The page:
In many types of cases (some types of guardianships and conservatorships for instance) a Guardian ad LItem, or GAL is required under the law. In other cases, the judge wants an individual appointed to check into the best interest of the ward, and make a report to the court for reasons dealing with the facts of the case.
Attorney Kay is correct. Typically, a Guardian Ad Litem ("GAL") is appointed for a legally incapable individual, such as a minor or a person who suffers from a mental disability, to make sure that the individual's interests are protected in a legal proceeding. A GAL may also be appointed in a trust matter where there are minors and/or unborn remaindermen of a trust. In any event, this is the judge's call and there's really nothing you can do about it. Good luck to you.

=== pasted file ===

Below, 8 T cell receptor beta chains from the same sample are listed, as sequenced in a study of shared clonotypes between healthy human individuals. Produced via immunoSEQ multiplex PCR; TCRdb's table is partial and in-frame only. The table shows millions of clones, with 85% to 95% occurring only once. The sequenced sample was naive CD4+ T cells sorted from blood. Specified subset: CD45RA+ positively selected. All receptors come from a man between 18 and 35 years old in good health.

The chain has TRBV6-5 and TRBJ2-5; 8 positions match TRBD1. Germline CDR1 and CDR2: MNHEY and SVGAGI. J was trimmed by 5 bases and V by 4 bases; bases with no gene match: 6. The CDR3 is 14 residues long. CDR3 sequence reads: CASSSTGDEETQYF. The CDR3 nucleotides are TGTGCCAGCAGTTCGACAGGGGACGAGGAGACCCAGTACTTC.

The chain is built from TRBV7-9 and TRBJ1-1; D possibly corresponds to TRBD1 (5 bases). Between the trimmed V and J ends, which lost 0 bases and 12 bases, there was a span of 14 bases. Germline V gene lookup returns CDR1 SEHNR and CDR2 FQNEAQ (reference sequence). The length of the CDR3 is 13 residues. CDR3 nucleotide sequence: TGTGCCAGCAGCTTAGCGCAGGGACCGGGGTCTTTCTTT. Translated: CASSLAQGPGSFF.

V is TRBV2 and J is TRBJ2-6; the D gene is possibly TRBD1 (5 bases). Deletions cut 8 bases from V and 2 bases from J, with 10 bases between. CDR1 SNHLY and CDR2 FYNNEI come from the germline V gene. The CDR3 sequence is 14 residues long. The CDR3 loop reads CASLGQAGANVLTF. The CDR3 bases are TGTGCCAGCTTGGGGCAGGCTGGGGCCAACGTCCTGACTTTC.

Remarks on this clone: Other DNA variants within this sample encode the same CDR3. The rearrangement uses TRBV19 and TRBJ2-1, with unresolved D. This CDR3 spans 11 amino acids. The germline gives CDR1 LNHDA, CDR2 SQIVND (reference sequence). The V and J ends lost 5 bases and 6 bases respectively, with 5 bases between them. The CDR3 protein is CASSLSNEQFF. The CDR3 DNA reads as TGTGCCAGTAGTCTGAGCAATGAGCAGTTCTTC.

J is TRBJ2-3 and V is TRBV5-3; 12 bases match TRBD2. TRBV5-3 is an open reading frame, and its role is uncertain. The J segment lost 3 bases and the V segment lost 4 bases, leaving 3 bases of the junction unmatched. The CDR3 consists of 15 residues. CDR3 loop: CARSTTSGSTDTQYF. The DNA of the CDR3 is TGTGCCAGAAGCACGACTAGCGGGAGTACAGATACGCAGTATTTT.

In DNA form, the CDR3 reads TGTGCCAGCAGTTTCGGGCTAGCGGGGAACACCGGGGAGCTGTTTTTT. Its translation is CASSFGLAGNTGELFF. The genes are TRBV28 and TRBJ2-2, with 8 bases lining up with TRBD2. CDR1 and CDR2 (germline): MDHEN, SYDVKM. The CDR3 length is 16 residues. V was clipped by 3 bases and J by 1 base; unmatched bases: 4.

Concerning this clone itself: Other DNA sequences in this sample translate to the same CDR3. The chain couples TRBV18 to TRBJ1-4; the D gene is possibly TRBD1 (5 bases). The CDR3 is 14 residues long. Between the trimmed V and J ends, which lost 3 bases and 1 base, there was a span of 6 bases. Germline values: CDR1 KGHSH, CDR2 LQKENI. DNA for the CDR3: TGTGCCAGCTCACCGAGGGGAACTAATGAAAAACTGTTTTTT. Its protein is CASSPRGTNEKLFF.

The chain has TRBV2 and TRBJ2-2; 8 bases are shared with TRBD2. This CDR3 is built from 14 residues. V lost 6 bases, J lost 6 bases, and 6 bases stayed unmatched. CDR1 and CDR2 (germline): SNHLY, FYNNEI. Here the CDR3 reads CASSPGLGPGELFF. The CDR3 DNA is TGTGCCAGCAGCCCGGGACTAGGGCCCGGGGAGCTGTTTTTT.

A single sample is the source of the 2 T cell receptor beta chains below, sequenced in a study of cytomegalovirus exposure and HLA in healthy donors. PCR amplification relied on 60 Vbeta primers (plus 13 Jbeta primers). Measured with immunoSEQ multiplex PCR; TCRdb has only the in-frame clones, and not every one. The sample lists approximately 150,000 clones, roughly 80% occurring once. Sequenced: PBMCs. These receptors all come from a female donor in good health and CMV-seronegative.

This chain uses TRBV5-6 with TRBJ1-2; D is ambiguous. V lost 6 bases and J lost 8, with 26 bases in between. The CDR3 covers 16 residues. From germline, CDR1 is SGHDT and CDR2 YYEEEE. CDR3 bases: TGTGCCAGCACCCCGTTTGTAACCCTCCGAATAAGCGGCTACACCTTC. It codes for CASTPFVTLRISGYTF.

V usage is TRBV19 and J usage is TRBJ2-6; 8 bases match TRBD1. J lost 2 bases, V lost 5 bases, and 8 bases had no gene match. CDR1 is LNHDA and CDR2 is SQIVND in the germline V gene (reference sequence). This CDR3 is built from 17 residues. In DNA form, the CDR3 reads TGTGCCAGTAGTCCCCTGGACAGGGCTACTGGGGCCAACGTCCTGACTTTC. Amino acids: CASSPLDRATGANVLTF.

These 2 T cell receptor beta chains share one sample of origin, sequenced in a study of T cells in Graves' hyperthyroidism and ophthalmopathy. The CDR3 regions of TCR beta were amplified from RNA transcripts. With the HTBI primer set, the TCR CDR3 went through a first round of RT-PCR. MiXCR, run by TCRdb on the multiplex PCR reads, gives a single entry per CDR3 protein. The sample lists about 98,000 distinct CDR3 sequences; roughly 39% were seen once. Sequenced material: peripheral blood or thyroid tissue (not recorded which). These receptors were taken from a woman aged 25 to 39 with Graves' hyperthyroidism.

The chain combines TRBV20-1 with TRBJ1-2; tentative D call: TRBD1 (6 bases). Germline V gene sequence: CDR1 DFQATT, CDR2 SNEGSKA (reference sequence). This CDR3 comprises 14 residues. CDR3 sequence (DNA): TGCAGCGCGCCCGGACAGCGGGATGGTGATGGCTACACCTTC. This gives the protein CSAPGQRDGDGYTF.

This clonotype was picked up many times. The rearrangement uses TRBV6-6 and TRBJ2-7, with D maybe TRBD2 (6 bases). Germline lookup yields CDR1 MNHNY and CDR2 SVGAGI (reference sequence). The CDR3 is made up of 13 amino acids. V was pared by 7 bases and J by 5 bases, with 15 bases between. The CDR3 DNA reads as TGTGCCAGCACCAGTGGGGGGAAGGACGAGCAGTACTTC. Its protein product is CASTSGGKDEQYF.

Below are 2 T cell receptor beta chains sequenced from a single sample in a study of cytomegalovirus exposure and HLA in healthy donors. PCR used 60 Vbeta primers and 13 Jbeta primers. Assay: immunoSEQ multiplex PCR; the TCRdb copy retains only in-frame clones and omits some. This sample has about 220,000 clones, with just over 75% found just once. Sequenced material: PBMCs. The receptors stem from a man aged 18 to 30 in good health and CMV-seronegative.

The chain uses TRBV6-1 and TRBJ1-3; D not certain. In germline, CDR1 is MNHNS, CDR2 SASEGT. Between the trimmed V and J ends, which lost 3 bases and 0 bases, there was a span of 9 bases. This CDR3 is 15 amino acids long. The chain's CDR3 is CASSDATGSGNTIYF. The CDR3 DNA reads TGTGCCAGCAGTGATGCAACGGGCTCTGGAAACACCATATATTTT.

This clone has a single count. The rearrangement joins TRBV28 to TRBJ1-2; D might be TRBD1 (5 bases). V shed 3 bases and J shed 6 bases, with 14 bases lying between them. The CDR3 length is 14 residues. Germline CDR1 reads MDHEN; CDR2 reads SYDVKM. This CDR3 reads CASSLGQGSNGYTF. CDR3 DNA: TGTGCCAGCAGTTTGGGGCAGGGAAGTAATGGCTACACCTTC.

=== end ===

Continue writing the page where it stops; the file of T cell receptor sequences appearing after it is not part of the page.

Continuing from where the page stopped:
This information is presented as a public service. It should not be construed to be formal legal advice nor considered to be the formation of a lawyer/client relationship.
The Guardian ad Litem is the eyes and ears of the court and looks out for the best interest of the subject adult or minor. Neither attorney is able to do that objectively as each attorney is obligated to represent his/her own client. That does not mean that the attorneys or the parties mean any harm to the person; it merely means that the judge is looking for an independent and objective person to report back what, in the opinion of the GAL, would be in the subject person's best interests.